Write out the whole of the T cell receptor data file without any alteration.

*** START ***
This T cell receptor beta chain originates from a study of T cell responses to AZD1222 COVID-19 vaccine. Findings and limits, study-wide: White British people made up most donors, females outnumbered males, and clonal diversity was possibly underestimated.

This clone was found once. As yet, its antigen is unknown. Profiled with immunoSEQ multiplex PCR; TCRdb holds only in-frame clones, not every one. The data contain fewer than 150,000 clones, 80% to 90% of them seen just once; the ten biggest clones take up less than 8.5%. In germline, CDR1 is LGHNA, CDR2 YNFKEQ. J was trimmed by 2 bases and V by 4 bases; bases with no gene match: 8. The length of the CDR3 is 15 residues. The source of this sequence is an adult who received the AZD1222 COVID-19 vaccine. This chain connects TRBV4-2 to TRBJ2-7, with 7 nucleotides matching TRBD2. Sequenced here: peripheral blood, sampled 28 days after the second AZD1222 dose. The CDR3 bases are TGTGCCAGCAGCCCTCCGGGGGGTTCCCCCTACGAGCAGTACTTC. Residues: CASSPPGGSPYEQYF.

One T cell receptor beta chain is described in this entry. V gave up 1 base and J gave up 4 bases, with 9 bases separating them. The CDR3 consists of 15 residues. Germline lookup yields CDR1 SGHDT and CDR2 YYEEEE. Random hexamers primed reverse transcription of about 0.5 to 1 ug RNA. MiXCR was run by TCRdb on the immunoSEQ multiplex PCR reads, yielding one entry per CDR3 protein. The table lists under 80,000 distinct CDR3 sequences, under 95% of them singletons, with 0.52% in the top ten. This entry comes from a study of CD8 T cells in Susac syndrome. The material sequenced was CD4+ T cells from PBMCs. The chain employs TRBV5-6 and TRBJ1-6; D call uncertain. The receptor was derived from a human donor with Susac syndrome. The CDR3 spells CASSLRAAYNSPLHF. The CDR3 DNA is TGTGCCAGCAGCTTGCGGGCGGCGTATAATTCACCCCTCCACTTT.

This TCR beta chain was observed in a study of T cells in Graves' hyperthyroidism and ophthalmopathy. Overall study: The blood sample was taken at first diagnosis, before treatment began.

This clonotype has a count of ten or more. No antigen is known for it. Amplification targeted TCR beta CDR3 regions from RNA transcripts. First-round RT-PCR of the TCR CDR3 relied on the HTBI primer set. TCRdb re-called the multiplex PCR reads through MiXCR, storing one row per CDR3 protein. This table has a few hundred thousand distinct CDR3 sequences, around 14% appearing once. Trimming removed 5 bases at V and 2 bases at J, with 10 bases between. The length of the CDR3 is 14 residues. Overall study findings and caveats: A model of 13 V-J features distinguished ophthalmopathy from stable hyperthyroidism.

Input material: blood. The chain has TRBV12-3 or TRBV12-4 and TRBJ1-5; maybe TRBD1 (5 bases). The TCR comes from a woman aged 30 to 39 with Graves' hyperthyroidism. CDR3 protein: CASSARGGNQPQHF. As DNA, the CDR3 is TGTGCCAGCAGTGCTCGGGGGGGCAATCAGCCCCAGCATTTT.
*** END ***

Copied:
This T cell receptor beta chain originates from a study of T cell responses to AZD1222 COVID-19 vaccine. Findings and limits, study-wide: White British people made up most donors, females outnumbered males, and clonal diversity was possibly underestimated.

This clone was found once. As yet, its antigen is unknown. Profiled with immunoSEQ multiplex PCR; TCRdb holds only in-frame clones, not every one. The data contain fewer than 150,000 clones, 80% to 90% of them seen just once; the ten biggest clones take up less than 8.5%. In germline, CDR1 is LGHNA, CDR2 YNFKEQ. J was trimmed by 2 bases and V by 4 bases; bases with no gene match: 8. The length of the CDR3 is 15 residues. The source of this sequence is an adult who received the AZD1222 COVID-19 vaccine. This chain connects TRBV4-2 to TRBJ2-7, with 7 nucleotides matching TRBD2. Sequenced here: peripheral blood, sampled 28 days after the second AZD1222 dose. The CDR3 bases are TGTGCCAGCAGCCCTCCGGGGGGTTCCCCCTACGAGCAGTACTTC. Residues: CASSPPGGSPYEQYF.

One T cell receptor beta chain is described in this entry. V gave up 1 base and J gave up 4 bases, with 9 bases separating them. The CDR3 consists of 15 residues. Germline lookup yields CDR1 SGHDT and CDR2 YYEEEE. Random hexamers primed reverse transcription of about 0.5 to 1 ug RNA. MiXCR was run by TCRdb on the immunoSEQ multiplex PCR reads, yielding one entry per CDR3 protein. The table lists under 80,000 distinct CDR3 sequences, under 95% of them singletons, with 0.52% in the top ten. This entry comes from a study of CD8 T cells in Susac syndrome. The material sequenced was CD4+ T cells from PBMCs. The chain employs TRBV5-6 and TRBJ1-6; D call uncertain. The receptor was derived from a human donor with Susac syndrome. The CDR3 spells CASSLRAAYNSPLHF. The CDR3 DNA is TGTGCCAGCAGCTTGCGGGCGGCGTATAATTCACCCCTCCACTTT.

This TCR beta chain was observed in a study of T cells in Graves' hyperthyroidism and ophthalmopathy. Overall study: The blood sample was taken at first diagnosis, before treatment began.

This clonotype has a count of ten or more. No antigen is known for it. Amplification targeted TCR beta CDR3 regions from RNA transcripts. First-round RT-PCR of the TCR CDR3 relied on the HTBI primer set. TCRdb re-called the multiplex PCR reads through MiXCR, storing one row per CDR3 protein. This table has a few hundred thousand distinct CDR3 sequences, around 14% appearing once. Trimming removed 5 bases at V and 2 bases at J, with 10 bases between. The length of the CDR3 is 14 residues. Overall study findings and caveats: A model of 13 V-J features distinguished ophthalmopathy from stable hyperthyroidism.

Input material: blood. The chain has TRBV12-3 or TRBV12-4 and TRBJ1-5; maybe TRBD1 (5 bases). The TCR comes from a woman aged 30 to 39 with Graves' hyperthyroidism. CDR3 protein: CASSARGGNQPQHF. As DNA, the CDR3 is TGTGCCAGCAGTGCTCGGGGGGGCAATCAGCCCCAGCATTTT.